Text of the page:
On June 1, the Department's National Center for Education Statistics (NCES) released its annual report (required by law) on the condition and progress of education in the U.S. "The Condition of Education 2005" includes 40 indicators in six main areasparticipation in education, learner outcomes, student effort and educational progress, elementary and secondary education contexts, postsecondary education contexts, and societal support for learningand a special analysis that describes the teacher workforce and the movement of teachers into and out of teaching. Trends "continue to show promise and challenge, as well as underscore the importance of schooling." For instance, progress in reading achievement is uneven (between 1992 and 2003, the performance of eighth-graders increased but the performance of fourth-graders did not change), while achievement has risen in math (between 1990 to 2003, the performance of fourth- and eighth-graders increased steadily). Also, although the high school dropout rate declined from 1972 to 2002, it has remained fairly stable over the last decade. Meanwhile, while 17 percent of the teacher workforce in 1999-2000 were newly hired teachers at their school, only about a quarter of these teachers (or five percent of the workforce) were brand-new teachers. Each year, the majority of newly hired teachers are experienced teachers who have transferred from another school or who have taken a "break" from teaching for a year or more. And, the average age of brand-new teachers was 29, suggesting many of them did not enter the workforce "right out of college." For more information, please go to http://nces.ed.gov/programs/coe/.
Funding Opportunities: Research
NCES is one center in the Department's Institute of Education Sciences (IES), which is soliciting applications under a variety of grant competitions for Fiscal Year 2006:
National Center for Education Research: cognition and student learning research; education finance, leadership, and management research; high school reform research; math and science research; reading and writing research; and teacher quality research.
National Center for Special Education Research: assessment for accountability research; early intervention and assessment for young children research; Individualized Education Program (IEP) research; language and vocabulary development research; math and science research; reading and writing research; secondary and post-secondary outcomes research; significant behavior disorders research; and teacher quality research.
For more information, please go to http://www.ed.gov/about/offices/list/ies/programs.html.
President Bush intends to nominate Henry Johnson to be Assistant Secretary for Elementary and Secondary Education and Tom Luce to be Assistant Secretary for Planning, Evaluation, and Policy Development. Johnson currently serves as State Superintendent of Education for Mississippi. Previously, during his more than 30-year career as an educator, he served as a teacher, a principal, a middle school director, and Associate State Superintendent of Education for North Carolina. Luce served as chairman of Just for the Kids and the National Center for Educational Accountability until late last month, when he resigned to accept his nomination. Previously, he was a founding and managing partner of Hughes & Luce, LLP, in Dallas, Texas. Under Secretary Spellings' reorganization plan, the existing Office of Elementary and Secondary Education is integrating all K-12 initiatives (i.e., the High School Initiative), and the new Office of Planning, Evaluation, and Policy Development will administer the functions of the Budget Service, Office of Educational Technology, Policy and Program Studies Service, and Strategic Accountability Service and coordinate and integrate policy development across the Department's principal offices. For more information, please go to http://www.ed.gov/news/pressreleases/2005/05/05202005.html and http://www.ed.gov/news/pressreleases/2005/06/06012005b.html.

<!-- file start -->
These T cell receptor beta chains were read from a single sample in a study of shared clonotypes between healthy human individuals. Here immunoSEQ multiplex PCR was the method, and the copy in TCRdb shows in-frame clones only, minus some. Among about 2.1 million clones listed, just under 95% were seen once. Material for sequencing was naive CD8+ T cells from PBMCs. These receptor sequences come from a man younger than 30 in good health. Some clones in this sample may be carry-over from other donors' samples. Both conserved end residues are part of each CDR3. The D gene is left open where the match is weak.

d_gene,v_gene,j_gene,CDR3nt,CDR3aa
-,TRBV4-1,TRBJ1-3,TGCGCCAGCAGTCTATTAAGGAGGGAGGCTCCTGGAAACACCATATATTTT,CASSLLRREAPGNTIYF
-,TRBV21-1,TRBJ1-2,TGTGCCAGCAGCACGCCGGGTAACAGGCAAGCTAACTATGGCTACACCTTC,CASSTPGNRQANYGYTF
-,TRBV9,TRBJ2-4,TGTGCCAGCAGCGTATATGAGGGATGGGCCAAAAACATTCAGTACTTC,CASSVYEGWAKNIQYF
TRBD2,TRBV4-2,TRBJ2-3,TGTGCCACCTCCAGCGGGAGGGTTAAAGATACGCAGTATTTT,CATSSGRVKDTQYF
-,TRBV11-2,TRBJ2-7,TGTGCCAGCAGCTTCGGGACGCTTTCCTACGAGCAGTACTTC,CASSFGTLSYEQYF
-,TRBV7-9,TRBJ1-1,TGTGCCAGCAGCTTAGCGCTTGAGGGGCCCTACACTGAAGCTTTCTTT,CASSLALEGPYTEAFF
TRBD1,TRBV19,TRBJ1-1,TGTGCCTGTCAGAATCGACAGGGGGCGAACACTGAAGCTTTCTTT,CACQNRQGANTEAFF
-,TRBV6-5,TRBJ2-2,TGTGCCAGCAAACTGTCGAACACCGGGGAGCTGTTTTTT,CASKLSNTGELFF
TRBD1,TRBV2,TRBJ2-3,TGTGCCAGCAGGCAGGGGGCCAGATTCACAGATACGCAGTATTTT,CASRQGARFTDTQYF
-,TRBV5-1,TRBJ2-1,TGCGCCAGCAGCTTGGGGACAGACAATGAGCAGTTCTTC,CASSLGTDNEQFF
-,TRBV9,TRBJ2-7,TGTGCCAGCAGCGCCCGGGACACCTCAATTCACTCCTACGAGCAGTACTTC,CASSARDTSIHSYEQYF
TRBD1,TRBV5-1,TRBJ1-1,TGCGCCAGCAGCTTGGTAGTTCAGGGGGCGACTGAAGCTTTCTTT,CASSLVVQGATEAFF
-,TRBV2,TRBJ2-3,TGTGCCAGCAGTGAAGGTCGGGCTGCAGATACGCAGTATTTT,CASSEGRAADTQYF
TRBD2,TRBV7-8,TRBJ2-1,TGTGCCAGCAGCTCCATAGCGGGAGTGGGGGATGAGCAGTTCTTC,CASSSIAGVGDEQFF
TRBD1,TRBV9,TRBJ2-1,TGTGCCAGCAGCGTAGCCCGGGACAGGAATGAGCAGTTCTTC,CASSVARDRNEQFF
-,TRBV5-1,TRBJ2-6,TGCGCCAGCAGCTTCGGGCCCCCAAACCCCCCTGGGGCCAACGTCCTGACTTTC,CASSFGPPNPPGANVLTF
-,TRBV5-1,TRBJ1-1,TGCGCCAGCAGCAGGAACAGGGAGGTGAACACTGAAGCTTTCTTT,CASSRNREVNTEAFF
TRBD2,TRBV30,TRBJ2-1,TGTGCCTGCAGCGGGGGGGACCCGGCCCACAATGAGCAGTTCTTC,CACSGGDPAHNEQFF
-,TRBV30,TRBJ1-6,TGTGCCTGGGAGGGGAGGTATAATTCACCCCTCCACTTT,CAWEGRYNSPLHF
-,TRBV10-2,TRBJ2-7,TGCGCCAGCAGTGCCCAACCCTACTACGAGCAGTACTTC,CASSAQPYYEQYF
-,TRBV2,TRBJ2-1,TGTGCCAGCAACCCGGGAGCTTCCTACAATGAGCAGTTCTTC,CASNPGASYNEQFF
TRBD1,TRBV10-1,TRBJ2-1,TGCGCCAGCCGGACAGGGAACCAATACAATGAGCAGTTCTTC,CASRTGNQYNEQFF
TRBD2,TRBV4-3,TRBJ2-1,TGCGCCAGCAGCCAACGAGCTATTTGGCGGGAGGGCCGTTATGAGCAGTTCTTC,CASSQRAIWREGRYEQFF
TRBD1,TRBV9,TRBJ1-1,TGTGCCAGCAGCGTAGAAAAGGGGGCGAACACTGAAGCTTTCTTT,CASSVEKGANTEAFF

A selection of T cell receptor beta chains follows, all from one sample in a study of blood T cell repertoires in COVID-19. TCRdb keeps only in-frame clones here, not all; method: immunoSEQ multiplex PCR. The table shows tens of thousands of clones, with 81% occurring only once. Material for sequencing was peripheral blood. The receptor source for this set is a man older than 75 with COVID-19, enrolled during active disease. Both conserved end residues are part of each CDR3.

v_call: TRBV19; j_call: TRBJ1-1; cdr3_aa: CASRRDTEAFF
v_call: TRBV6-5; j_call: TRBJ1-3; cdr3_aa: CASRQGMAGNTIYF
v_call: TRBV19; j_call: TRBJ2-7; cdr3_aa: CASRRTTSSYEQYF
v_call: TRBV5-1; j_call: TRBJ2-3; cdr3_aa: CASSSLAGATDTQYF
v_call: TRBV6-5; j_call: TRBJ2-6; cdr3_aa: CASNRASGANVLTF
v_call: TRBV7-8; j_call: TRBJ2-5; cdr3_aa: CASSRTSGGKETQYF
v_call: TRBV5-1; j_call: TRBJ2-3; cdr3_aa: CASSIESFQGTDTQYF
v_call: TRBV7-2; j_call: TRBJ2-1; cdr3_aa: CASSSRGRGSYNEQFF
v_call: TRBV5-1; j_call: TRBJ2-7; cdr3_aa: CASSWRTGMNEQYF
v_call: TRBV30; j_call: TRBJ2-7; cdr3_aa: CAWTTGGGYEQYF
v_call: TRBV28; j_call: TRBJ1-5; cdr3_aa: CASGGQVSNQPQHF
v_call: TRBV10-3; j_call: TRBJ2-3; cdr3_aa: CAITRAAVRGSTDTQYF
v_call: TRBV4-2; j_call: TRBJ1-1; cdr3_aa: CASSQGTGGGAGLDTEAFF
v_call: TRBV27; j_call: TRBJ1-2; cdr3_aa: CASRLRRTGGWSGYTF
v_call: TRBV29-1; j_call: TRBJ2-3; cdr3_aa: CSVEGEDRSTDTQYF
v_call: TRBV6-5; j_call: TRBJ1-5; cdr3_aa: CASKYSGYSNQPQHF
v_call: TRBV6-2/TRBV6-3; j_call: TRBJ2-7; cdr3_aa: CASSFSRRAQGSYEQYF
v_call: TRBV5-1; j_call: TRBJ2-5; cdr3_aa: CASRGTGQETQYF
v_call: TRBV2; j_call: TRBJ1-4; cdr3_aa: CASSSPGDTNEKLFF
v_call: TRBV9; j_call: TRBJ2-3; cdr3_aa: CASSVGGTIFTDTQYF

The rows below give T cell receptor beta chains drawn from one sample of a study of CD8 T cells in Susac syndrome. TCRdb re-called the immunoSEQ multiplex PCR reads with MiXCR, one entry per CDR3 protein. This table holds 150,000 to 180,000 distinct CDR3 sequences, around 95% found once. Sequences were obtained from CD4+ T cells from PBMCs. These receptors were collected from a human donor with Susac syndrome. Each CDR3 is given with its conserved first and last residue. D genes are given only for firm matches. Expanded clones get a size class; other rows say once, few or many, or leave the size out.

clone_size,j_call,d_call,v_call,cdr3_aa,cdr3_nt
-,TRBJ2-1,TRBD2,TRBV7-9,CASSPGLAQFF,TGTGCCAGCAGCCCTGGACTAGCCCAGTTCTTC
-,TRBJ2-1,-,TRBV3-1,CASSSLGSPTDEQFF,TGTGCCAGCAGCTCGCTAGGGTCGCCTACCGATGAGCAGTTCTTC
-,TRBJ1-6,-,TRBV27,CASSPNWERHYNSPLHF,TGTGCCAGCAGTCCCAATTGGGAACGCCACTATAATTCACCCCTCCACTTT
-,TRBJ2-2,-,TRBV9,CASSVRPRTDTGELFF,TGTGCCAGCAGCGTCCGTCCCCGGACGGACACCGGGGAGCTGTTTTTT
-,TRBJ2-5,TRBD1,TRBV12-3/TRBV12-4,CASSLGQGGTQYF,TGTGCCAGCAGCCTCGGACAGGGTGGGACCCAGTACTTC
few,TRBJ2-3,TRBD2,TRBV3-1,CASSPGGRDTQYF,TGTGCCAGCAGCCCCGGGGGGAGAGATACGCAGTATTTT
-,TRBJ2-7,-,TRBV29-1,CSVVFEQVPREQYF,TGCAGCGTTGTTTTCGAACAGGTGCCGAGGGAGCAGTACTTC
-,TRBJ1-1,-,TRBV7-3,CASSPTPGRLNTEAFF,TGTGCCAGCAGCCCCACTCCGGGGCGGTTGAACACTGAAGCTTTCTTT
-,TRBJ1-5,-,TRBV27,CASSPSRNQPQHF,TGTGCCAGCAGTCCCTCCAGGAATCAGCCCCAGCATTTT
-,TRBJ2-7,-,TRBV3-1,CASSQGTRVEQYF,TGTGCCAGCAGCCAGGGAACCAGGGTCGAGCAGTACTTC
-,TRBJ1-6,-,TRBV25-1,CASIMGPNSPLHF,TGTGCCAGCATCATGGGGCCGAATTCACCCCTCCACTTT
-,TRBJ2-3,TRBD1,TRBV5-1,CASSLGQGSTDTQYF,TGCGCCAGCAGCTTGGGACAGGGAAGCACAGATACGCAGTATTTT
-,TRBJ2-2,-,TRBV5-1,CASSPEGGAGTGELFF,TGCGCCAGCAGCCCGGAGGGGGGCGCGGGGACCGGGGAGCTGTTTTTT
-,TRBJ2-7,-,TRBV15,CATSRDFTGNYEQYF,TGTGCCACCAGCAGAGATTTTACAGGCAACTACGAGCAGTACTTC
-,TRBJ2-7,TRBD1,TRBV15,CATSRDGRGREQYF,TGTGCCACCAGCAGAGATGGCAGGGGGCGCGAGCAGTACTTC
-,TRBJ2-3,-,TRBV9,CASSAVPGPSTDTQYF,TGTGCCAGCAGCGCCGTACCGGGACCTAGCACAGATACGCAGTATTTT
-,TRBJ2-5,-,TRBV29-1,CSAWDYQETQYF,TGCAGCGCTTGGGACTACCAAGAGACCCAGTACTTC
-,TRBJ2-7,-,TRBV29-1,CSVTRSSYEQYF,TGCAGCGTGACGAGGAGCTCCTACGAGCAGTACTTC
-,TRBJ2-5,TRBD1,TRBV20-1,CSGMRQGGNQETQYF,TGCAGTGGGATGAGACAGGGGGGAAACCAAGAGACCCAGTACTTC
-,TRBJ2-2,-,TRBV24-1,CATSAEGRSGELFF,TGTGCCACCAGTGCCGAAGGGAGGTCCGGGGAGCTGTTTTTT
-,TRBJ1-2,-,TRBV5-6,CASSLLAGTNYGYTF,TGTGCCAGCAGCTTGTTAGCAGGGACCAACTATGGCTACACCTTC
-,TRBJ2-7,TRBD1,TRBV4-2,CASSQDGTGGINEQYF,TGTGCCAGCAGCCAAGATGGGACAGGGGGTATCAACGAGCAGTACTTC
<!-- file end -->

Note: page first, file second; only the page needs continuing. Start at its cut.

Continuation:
Also: Raymond Simon has been confirmed as Deputy Secretary of Education.
According to NCES' "The Road Less Traveled?," attending more than one institution during the course of undergraduate enrollment is a common practice. Among students enrolling in 1995-96, 40 percent had attended more than one institution as of 2001, while among 1999-2000 college graduates, nearly 60 percent had done so. Of course, transferring and co-enrolling were associated with longer average times to completion. For more information, please go to http://nces.ed.gov/pubsearch/pubsinfo.asp?pubid=2005157.
Quote to Note
"That we agree on education's importance is, in itself, a sign of progress. Decades ago, education might have been viewed as a luxury or a privilege. Today, it is an imperative. Learning and literacy are critical to fostering cultural understanding among nations, and they are critical to economic growth and trade between nations."
Secretary of Education Margaret Spellings (5/23/05)
The Department's Office of Special Education and Rehabilitative Services (OSERS) is hosting a series of public meetings to solicit feedback on the proposed regulations under the Individuals with Disabilities Education Improvement Act. (A Notice of Proposed Rule Making, or NPRM, is expected to be published very soon.) The meetings will be held 1:00 to 4:00 p.m. and 5:00 to 7:00 p.m. in Nashville, TN (6/17), Sacramento, CA (6/22), Las Vegas, NV (6/24), New York, NY (6/27), Chicago, IL (6/29), San Antonio, TX (7/7), and Washington, DC (7/12). OSERS will supply location information through the NPRM. For more information, please go to http://www.ed.gov/about/offices/list/osers/osep/idea/public-meetings.html. (Note: The meeting in San Antonio, previously announced in the Federal Register for June 6, has been rescheduled for July 7.)